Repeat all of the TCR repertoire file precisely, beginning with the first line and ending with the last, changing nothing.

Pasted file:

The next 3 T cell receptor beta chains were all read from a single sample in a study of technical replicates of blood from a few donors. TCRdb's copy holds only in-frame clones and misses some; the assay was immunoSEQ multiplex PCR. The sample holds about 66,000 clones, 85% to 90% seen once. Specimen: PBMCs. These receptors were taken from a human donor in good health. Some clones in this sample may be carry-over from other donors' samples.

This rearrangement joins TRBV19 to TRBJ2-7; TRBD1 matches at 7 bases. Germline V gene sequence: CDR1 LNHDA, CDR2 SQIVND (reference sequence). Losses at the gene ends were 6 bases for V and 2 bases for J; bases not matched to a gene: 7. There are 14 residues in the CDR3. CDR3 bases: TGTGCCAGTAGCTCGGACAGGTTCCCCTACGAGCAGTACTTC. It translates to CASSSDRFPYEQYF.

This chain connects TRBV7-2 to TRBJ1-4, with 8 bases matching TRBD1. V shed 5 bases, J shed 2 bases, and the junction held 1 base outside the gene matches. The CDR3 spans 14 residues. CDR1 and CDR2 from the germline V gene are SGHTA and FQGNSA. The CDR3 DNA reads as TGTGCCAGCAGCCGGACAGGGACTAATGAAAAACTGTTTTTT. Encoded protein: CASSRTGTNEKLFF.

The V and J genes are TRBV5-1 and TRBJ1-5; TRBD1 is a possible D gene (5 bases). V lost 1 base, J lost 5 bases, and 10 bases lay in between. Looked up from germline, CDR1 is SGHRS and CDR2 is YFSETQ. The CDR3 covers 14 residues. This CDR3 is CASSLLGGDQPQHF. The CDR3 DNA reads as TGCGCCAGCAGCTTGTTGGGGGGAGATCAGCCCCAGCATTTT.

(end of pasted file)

The next 3 T cell receptor beta chains were all read from a single sample in a study of technical replicates of blood from a few donors. TCRdb's copy holds only in-frame clones and misses some; the assay was immunoSEQ multiplex PCR. The sample holds about 66,000 clones, 85% to 90% seen once. Specimen: PBMCs. These receptors were taken from a human donor in good health. Some clones in this sample may be carry-over from other donors' samples.

This rearrangement joins TRBV19 to TRBJ2-7; TRBD1 matches at 7 bases. Germline V gene sequence: CDR1 LNHDA, CDR2 SQIVND (reference sequence). Losses at the gene ends were 6 bases for V and 2 bases for J; bases not matched to a gene: 7. There are 14 residues in the CDR3. CDR3 bases: TGTGCCAGTAGCTCGGACAGGTTCCCCTACGAGCAGTACTTC. It translates to CASSSDRFPYEQYF.

This chain connects TRBV7-2 to TRBJ1-4, with 8 bases matching TRBD1. V shed 5 bases, J shed 2 bases, and the junction held 1 base outside the gene matches. The CDR3 spans 14 residues. CDR1 and CDR2 from the germline V gene are SGHTA and FQGNSA. The CDR3 DNA reads as TGTGCCAGCAGCCGGACAGGGACTAATGAAAAACTGTTTTTT. Encoded protein: CASSRTGTNEKLFF.

The V and J genes are TRBV5-1 and TRBJ1-5; TRBD1 is a possible D gene (5 bases). V lost 1 base, J lost 5 bases, and 10 bases lay in between. Looked up from germline, CDR1 is SGHRS and CDR2 is YFSETQ. The CDR3 covers 14 residues. This CDR3 is CASSLLGGDQPQHF. The CDR3 DNA reads as TGCGCCAGCAGCTTGTTGGGGGGAGATCAGCCCCAGCATTTT.